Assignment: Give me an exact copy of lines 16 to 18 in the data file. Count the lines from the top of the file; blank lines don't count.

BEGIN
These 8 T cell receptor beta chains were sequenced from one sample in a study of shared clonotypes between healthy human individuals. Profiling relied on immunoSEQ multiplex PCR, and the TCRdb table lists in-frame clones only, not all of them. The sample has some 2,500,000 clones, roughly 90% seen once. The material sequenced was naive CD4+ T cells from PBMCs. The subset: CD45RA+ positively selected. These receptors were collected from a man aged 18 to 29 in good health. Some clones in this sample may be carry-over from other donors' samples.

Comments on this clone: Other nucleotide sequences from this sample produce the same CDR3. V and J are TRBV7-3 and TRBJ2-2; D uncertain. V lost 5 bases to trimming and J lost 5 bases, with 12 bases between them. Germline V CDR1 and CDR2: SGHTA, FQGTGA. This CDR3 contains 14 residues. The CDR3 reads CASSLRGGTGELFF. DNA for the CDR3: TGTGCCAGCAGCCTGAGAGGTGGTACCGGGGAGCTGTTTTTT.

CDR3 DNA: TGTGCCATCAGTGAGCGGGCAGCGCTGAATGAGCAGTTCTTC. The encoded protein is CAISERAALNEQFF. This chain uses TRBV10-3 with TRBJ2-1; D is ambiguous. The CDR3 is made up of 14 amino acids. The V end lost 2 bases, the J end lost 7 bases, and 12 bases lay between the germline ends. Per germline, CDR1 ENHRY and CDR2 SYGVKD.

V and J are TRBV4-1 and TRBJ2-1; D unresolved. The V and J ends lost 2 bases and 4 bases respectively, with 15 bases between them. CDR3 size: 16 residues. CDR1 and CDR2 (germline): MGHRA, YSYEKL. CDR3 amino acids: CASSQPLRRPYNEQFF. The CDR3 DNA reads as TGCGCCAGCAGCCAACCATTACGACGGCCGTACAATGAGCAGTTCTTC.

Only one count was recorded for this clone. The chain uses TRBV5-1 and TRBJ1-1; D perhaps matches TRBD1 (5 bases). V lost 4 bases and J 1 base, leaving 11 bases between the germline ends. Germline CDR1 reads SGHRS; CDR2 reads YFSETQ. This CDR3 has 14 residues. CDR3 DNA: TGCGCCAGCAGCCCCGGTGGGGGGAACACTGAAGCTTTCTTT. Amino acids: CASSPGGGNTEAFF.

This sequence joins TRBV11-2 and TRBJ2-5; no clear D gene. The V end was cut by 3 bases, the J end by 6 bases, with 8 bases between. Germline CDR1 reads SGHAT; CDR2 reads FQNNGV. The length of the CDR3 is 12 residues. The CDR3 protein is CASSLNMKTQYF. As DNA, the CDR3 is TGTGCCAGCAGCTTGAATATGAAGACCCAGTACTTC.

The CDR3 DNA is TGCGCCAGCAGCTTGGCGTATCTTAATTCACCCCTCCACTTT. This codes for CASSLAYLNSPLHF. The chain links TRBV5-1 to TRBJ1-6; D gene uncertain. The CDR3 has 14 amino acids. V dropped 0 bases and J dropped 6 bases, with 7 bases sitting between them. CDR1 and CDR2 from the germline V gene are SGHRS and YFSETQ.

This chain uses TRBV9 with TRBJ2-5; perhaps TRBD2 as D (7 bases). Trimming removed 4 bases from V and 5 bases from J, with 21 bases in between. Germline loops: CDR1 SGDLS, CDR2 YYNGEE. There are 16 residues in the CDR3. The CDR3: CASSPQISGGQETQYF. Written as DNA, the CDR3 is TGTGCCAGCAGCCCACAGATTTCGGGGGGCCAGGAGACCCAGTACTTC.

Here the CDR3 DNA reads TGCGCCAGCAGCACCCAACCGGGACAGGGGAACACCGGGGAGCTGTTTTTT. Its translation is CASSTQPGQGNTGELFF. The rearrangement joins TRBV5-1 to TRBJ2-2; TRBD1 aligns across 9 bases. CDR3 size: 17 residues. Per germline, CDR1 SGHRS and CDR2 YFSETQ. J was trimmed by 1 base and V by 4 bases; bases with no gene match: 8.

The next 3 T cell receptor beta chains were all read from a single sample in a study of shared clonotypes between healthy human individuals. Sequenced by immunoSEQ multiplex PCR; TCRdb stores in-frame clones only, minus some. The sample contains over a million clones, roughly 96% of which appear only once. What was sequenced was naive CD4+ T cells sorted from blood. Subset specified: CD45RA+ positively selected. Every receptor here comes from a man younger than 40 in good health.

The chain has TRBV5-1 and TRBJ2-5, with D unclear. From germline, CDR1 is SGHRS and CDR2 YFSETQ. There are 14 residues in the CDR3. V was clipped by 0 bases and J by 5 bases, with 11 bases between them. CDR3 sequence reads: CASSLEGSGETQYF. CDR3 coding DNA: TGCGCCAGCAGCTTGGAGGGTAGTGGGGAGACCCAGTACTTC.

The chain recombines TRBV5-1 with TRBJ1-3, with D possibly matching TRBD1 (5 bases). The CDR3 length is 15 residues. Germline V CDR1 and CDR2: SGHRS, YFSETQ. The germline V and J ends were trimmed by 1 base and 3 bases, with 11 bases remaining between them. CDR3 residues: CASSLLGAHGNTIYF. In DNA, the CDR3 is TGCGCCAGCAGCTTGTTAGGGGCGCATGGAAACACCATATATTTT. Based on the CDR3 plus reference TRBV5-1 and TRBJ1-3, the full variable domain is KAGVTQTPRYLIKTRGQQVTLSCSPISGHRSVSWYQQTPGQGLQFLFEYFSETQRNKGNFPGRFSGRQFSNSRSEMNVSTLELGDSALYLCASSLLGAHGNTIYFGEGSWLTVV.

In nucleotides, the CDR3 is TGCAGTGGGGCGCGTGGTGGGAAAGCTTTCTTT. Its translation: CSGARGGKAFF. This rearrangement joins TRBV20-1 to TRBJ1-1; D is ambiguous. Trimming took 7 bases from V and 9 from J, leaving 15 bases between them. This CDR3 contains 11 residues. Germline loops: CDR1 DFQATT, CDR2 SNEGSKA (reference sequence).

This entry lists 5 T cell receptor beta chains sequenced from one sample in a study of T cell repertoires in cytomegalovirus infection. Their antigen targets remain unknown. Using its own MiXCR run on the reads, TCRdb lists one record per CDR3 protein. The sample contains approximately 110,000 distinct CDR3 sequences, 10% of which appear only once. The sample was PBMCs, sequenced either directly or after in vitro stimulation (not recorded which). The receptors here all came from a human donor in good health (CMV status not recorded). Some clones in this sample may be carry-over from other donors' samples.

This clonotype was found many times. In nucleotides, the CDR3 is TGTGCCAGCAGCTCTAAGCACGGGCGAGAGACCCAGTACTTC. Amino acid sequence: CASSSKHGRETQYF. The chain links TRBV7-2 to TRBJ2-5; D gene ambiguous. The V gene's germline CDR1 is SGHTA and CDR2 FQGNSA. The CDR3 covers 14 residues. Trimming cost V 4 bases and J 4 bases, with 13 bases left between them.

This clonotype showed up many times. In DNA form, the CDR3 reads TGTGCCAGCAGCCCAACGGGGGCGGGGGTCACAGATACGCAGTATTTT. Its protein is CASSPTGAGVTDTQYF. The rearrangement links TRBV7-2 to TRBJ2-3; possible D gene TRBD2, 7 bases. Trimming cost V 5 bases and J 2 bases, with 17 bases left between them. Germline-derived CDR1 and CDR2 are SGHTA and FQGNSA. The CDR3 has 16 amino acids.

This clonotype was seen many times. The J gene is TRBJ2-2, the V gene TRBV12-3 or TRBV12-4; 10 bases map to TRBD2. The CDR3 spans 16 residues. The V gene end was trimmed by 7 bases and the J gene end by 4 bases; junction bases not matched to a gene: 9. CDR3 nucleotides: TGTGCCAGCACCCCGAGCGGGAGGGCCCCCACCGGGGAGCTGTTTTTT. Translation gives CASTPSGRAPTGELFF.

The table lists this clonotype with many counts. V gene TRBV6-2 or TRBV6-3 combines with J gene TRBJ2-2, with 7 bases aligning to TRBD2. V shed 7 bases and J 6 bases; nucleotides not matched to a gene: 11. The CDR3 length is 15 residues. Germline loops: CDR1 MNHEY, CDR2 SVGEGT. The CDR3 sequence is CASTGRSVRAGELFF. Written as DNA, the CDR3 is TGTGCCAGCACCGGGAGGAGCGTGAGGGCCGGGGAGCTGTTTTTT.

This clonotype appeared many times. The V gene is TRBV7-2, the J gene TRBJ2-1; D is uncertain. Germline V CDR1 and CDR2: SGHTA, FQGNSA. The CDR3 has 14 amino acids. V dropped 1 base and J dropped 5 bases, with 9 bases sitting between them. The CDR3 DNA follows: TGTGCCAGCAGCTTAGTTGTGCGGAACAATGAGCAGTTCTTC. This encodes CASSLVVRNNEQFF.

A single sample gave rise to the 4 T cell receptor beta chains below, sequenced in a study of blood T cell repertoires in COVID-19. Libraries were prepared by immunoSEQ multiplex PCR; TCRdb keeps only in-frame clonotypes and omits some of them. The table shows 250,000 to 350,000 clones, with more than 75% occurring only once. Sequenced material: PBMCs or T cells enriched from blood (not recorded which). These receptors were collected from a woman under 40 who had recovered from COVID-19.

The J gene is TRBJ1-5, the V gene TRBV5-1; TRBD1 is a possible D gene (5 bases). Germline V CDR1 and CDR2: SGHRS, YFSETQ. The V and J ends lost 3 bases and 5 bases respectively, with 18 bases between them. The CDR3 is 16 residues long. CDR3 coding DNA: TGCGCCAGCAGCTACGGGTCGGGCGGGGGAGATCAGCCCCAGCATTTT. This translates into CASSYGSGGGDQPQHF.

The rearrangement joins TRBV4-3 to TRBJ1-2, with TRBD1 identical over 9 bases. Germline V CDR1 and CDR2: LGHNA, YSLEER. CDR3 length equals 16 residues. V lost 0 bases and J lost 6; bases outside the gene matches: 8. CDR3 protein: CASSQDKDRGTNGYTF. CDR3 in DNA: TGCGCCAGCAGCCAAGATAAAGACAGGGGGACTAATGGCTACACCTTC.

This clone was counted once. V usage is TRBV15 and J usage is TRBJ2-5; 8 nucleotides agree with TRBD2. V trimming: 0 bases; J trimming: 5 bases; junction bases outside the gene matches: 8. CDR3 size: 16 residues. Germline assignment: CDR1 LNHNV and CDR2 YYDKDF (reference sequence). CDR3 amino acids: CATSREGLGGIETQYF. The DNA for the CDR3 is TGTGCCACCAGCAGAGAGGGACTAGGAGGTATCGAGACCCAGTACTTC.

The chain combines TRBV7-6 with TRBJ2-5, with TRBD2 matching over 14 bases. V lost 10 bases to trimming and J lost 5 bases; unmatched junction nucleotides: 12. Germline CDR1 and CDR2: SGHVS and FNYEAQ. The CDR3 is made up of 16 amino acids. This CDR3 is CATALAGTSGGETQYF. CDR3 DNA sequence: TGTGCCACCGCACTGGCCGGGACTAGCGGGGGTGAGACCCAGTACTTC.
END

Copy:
This clonotype showed up many times. In DNA form, the CDR3 reads TGTGCCAGCAGCCCAACGGGGGCGGGGGTCACAGATACGCAGTATTTT. Its protein is CASSPTGAGVTDTQYF. The rearrangement links TRBV7-2 to TRBJ2-3; possible D gene TRBD2, 7 bases. Trimming cost V 5 bases and J 2 bases, with 17 bases left between them. Germline-derived CDR1 and CDR2 are SGHTA and FQGNSA. The CDR3 has 16 amino acids.

This clonotype was seen many times. The J gene is TRBJ2-2, the V gene TRBV12-3 or TRBV12-4; 10 bases map to TRBD2. The CDR3 spans 16 residues. The V gene end was trimmed by 7 bases and the J gene end by 4 bases; junction bases not matched to a gene: 9. CDR3 nucleotides: TGTGCCAGCACCCCGAGCGGGAGGGCCCCCACCGGGGAGCTGTTTTTT. Translation gives CASTPSGRAPTGELFF.

The table lists this clonotype with many counts. V gene TRBV6-2 or TRBV6-3 combines with J gene TRBJ2-2, with 7 bases aligning to TRBD2. V shed 7 bases and J 6 bases; nucleotides not matched to a gene: 11. The CDR3 length is 15 residues. Germline loops: CDR1 MNHEY, CDR2 SVGEGT. The CDR3 sequence is CASTGRSVRAGELFF. Written as DNA, the CDR3 is TGTGCCAGCACCGGGAGGAGCGTGAGGGCCGGGGAGCTGTTTTTT.